The Soul selects her own Society –
Then – shuts the Door –
To her divine Majority –
Present no more –
My friends know so much that I don’t. One of them understands the intricacies of muscles, nerves, and fascia. (I, on the other hand, looked up “fascia” to make sure I was spelling it correctly). Another can explain the differences and similarities between Freud and Jung. Another can look at the oxygen isotopes in rocks to figure out what temperature the ocean was a long, long time ago. And all that has me thinking.
I’d like to write a fantasy story where there are many worlds, worlds within worlds beside worlds, but you can only navigate the ones that you (to some extent) understand. The geography of each landscape would be based on connections within that understanding: the similarities between Freud and Jung, for instance, would become literal paths that you could walk, like passes through the mountains. In another world, the lay of the land would depend on the relationship between oxygen isotopes and heat. If you understood that, you could walk through this rock world. You could walk through the mountain. If you entered a world you didn’t understand, it would be worse than being lost. Here on earth, we use a magnetic field to determine north and south. It works pretty well. But in another world, your compass could work by complementary colors or musical scales or metal alloys. Enter a world you didn’t understand, and you wouldn’t know what bit of landscape sat next to what. You wouldn’t know what was up and what was down. You wouldn’t know where to set your feet.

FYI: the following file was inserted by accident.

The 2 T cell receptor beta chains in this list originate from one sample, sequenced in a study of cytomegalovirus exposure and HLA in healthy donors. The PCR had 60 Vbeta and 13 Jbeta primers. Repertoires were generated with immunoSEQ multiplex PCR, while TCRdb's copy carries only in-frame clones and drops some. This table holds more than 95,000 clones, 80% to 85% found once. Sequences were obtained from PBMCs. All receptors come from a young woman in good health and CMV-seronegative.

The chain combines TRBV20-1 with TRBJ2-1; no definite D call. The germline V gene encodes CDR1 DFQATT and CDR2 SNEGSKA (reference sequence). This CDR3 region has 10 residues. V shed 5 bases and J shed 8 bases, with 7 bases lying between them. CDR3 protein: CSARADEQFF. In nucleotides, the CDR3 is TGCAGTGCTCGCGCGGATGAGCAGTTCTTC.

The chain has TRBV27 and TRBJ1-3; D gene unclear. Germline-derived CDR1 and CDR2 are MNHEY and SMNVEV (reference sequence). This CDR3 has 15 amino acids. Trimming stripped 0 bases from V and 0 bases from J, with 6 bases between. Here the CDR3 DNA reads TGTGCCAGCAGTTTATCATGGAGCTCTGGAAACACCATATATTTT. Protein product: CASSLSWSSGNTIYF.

The idea’s rough. I’m still playing with it. But I like it because, like all true magical frameworks, I already feel like I’m walking through it. I feel like I’m living in different worlds: people are people, but we behave differently, value things differently, see things differently if we’re chefs in the kitchen or birders in the forest or athletes on the field. We use similar sounds, maybe even the same words, but we speak different languages. (I realized that when I first heard Professor Keller discuss the “motion” of a sculpture; a few days ago, someone tried to teach me a few steps of Irish dance, and they had to start by teaching me their words). On the one hand that’s obvious, but on the other hand, whenever I stay in one place for a little while, I start thinking that this world is the world. I start thinking that the values, worries, and habits I’ve taken up here are the only values, worries, and habits that are possible. I don’t mean to say that those values are wrong. (This isn’t an argument for moral relativity; courage could be courage, and still not be the only possibility). But here I stand, in one Society–and on the other side of the Door there are so many, many more. I think it’s nice to try to step through, every now and again.